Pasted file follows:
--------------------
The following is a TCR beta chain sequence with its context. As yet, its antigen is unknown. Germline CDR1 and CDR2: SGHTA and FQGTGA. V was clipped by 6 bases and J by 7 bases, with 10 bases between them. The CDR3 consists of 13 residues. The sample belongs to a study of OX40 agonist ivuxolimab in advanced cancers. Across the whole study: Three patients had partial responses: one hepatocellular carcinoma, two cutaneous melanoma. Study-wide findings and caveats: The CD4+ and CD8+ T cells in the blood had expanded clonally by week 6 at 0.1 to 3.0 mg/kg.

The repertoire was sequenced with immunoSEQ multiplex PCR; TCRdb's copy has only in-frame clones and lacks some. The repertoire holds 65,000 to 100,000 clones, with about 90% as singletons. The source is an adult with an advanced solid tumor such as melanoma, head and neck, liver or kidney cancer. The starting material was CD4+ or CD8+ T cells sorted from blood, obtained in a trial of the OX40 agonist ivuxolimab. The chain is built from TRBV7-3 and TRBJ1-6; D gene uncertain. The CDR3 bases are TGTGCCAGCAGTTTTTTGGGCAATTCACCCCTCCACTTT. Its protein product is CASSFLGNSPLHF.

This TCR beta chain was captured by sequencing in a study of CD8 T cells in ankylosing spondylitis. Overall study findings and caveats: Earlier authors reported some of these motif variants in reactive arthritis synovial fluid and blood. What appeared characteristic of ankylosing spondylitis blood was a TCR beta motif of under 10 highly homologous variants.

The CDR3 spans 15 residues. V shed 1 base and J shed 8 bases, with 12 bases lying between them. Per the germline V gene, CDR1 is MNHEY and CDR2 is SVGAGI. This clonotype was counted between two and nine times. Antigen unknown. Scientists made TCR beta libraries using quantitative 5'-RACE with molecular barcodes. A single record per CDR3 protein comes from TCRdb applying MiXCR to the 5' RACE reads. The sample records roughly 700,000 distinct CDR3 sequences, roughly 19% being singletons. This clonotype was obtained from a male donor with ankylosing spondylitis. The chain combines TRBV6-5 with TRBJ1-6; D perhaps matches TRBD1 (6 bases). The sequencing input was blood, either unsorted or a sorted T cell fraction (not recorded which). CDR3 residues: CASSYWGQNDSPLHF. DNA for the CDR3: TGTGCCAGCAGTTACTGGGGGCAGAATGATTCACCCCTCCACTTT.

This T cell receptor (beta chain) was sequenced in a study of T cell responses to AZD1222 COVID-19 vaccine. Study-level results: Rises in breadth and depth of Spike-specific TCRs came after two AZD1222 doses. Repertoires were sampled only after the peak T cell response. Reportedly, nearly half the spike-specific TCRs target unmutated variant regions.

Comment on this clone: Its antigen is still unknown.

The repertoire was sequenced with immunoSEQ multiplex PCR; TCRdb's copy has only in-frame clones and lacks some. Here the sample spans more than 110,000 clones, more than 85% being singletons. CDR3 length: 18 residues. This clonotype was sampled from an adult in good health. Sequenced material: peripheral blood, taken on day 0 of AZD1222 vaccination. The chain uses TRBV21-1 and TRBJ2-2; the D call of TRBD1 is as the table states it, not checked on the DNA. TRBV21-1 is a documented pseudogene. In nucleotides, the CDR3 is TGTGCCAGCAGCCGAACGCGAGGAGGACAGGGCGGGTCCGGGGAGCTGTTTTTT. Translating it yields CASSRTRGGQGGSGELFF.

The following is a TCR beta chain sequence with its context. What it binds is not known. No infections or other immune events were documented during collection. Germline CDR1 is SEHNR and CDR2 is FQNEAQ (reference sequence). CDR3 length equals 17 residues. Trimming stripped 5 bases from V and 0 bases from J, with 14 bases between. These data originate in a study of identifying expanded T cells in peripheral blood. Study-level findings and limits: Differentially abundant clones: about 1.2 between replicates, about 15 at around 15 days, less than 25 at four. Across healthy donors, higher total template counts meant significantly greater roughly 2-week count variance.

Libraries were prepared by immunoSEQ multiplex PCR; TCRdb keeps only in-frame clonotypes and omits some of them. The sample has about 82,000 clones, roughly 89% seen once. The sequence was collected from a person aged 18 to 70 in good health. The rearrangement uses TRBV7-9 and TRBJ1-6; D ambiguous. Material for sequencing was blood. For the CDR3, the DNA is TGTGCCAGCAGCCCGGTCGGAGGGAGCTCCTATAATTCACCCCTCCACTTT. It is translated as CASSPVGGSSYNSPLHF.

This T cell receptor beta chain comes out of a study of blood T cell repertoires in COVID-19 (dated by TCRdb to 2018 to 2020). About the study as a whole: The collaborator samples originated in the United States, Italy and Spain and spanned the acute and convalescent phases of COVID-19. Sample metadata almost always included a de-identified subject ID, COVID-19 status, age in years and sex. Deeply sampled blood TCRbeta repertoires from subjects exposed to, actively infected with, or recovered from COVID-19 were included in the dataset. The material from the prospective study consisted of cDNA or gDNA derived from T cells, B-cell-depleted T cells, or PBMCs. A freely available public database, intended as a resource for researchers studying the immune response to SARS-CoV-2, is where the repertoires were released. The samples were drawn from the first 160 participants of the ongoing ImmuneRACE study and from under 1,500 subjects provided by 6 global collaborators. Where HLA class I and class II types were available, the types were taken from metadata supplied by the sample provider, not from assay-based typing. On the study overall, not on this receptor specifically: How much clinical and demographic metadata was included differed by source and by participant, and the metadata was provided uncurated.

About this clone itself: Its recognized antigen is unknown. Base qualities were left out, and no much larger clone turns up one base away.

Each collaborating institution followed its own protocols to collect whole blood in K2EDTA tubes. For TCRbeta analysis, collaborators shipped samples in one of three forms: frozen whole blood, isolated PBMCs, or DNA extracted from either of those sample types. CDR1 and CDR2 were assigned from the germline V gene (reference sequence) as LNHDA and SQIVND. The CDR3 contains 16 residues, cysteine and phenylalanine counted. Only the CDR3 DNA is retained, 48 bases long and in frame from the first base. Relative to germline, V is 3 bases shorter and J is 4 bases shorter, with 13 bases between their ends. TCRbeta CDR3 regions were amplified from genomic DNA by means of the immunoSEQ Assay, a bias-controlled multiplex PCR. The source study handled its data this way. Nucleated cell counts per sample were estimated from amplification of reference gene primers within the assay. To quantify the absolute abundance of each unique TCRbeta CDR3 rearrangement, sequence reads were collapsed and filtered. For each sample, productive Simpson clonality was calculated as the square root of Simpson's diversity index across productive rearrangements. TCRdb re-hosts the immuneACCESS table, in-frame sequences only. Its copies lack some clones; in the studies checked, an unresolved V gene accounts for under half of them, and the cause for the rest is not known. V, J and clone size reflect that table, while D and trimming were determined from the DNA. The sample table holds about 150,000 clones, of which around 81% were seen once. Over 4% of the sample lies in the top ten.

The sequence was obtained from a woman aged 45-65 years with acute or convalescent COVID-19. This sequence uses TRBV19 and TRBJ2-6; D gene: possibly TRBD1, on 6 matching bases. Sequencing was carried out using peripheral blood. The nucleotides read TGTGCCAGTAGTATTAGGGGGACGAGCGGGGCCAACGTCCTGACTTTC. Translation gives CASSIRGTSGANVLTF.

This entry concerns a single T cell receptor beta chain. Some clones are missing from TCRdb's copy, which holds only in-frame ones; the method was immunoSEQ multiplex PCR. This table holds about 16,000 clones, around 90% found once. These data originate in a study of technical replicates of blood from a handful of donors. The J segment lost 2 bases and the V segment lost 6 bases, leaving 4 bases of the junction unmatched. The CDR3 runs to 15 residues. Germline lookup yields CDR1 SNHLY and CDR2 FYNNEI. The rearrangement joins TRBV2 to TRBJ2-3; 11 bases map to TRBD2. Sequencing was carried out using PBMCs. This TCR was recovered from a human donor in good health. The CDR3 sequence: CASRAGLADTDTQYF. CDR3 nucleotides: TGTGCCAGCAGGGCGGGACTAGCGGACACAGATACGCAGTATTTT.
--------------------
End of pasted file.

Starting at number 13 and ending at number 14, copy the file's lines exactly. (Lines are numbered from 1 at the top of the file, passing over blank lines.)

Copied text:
The sequence was obtained from a woman aged 45-65 years with acute or convalescent COVID-19. This sequence uses TRBV19 and TRBJ2-6; D gene: possibly TRBD1, on 6 matching bases. Sequencing was carried out using peripheral blood. The nucleotides read TGTGCCAGTAGTATTAGGGGGACGAGCGGGGCCAACGTCCTGACTTTC. Translation gives CASSIRGTSGANVLTF.

This entry concerns a single T cell receptor beta chain. Some clones are missing from TCRdb's copy, which holds only in-frame ones; the method was immunoSEQ multiplex PCR. This table holds about 16,000 clones, around 90% found once. These data originate in a study of technical replicates of blood from a handful of donors. The J segment lost 2 bases and the V segment lost 6 bases, leaving 4 bases of the junction unmatched. The CDR3 runs to 15 residues. Germline lookup yields CDR1 SNHLY and CDR2 FYNNEI. The rearrangement joins TRBV2 to TRBJ2-3; 11 bases map to TRBD2. Sequencing was carried out using PBMCs. This TCR was recovered from a human donor in good health. The CDR3 sequence: CASRAGLADTDTQYF. CDR3 nucleotides: TGTGCCAGCAGGGCGGGACTAGCGGACACAGATACGCAGTATTTT.